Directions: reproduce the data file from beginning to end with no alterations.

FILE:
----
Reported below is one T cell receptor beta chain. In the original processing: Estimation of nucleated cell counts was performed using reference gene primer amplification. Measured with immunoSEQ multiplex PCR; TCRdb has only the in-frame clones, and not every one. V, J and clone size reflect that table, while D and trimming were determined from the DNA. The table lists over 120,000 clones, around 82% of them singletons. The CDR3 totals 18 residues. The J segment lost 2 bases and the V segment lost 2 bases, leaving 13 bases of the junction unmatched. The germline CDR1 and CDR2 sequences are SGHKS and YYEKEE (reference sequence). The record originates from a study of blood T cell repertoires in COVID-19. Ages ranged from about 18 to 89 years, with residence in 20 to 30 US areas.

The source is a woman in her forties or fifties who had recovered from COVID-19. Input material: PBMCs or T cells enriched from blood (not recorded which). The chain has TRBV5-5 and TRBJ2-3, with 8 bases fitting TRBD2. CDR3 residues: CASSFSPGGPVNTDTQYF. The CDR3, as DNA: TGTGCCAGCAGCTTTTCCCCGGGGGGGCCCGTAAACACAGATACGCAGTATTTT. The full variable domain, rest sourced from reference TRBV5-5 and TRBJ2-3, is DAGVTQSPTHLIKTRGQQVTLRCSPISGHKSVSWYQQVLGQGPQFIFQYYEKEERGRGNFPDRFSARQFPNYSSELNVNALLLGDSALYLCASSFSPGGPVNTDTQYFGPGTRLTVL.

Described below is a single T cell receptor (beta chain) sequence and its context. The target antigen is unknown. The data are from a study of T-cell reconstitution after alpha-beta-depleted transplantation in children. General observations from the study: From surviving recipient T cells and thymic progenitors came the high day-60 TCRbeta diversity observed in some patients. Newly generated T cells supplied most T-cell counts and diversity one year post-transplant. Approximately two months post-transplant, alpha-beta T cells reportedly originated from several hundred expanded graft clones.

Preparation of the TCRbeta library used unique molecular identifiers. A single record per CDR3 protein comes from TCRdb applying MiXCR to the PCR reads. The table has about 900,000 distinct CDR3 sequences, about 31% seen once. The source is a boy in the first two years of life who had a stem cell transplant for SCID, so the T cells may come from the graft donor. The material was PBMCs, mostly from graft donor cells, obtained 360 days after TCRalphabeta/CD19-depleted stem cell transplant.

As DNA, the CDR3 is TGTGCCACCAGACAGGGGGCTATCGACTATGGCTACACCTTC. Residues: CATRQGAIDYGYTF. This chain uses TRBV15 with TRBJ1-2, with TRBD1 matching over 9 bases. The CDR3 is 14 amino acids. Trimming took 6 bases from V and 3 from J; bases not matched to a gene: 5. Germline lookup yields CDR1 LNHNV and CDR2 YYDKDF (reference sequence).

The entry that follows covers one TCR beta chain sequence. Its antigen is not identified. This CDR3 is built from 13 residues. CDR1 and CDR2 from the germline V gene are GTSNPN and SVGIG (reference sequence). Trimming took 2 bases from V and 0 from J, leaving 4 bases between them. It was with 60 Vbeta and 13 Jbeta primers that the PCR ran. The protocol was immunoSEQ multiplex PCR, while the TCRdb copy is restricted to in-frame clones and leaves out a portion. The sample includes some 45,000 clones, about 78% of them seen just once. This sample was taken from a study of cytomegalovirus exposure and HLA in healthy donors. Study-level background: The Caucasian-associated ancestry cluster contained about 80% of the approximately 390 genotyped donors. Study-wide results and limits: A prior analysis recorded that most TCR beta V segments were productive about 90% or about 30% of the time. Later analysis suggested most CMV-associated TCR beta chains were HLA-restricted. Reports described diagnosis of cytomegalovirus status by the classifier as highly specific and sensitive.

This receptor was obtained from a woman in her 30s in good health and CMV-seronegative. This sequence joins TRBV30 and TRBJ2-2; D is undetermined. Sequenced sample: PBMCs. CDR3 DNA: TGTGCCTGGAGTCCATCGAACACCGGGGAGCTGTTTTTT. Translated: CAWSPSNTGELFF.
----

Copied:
Reported below is one T cell receptor beta chain. In the original processing: Estimation of nucleated cell counts was performed using reference gene primer amplification. Measured with immunoSEQ multiplex PCR; TCRdb has only the in-frame clones, and not every one. V, J and clone size reflect that table, while D and trimming were determined from the DNA. The table lists over 120,000 clones, around 82% of them singletons. The CDR3 totals 18 residues. The J segment lost 2 bases and the V segment lost 2 bases, leaving 13 bases of the junction unmatched. The germline CDR1 and CDR2 sequences are SGHKS and YYEKEE (reference sequence). The record originates from a study of blood T cell repertoires in COVID-19. Ages ranged from about 18 to 89 years, with residence in 20 to 30 US areas.

The source is a woman in her forties or fifties who had recovered from COVID-19. Input material: PBMCs or T cells enriched from blood (not recorded which). The chain has TRBV5-5 and TRBJ2-3, with 8 bases fitting TRBD2. CDR3 residues: CASSFSPGGPVNTDTQYF. The CDR3, as DNA: TGTGCCAGCAGCTTTTCCCCGGGGGGGCCCGTAAACACAGATACGCAGTATTTT. The full variable domain, rest sourced from reference TRBV5-5 and TRBJ2-3, is DAGVTQSPTHLIKTRGQQVTLRCSPISGHKSVSWYQQVLGQGPQFIFQYYEKEERGRGNFPDRFSARQFPNYSSELNVNALLLGDSALYLCASSFSPGGPVNTDTQYFGPGTRLTVL.

Described below is a single T cell receptor (beta chain) sequence and its context. The target antigen is unknown. The data are from a study of T-cell reconstitution after alpha-beta-depleted transplantation in children. General observations from the study: From surviving recipient T cells and thymic progenitors came the high day-60 TCRbeta diversity observed in some patients. Newly generated T cells supplied most T-cell counts and diversity one year post-transplant. Approximately two months post-transplant, alpha-beta T cells reportedly originated from several hundred expanded graft clones.

Preparation of the TCRbeta library used unique molecular identifiers. A single record per CDR3 protein comes from TCRdb applying MiXCR to the PCR reads. The table has about 900,000 distinct CDR3 sequences, about 31% seen once. The source is a boy in the first two years of life who had a stem cell transplant for SCID, so the T cells may come from the graft donor. The material was PBMCs, mostly from graft donor cells, obtained 360 days after TCRalphabeta/CD19-depleted stem cell transplant.

As DNA, the CDR3 is TGTGCCACCAGACAGGGGGCTATCGACTATGGCTACACCTTC. Residues: CATRQGAIDYGYTF. This chain uses TRBV15 with TRBJ1-2, with TRBD1 matching over 9 bases. The CDR3 is 14 amino acids. Trimming took 6 bases from V and 3 from J; bases not matched to a gene: 5. Germline lookup yields CDR1 LNHNV and CDR2 YYDKDF (reference sequence).

The entry that follows covers one TCR beta chain sequence. Its antigen is not identified. This CDR3 is built from 13 residues. CDR1 and CDR2 from the germline V gene are GTSNPN and SVGIG (reference sequence). Trimming took 2 bases from V and 0 from J, leaving 4 bases between them. It was with 60 Vbeta and 13 Jbeta primers that the PCR ran. The protocol was immunoSEQ multiplex PCR, while the TCRdb copy is restricted to in-frame clones and leaves out a portion. The sample includes some 45,000 clones, about 78% of them seen just once. This sample was taken from a study of cytomegalovirus exposure and HLA in healthy donors. Study-level background: The Caucasian-associated ancestry cluster contained about 80% of the approximately 390 genotyped donors. Study-wide results and limits: A prior analysis recorded that most TCR beta V segments were productive about 90% or about 30% of the time. Later analysis suggested most CMV-associated TCR beta chains were HLA-restricted. Reports described diagnosis of cytomegalovirus status by the classifier as highly specific and sensitive.

This receptor was obtained from a woman in her 30s in good health and CMV-seronegative. This sequence joins TRBV30 and TRBJ2-2; D is undetermined. Sequenced sample: PBMCs. CDR3 DNA: TGTGCCTGGAGTCCATCGAACACCGGGGAGCTGTTTTTT. Translated: CAWSPSNTGELFF.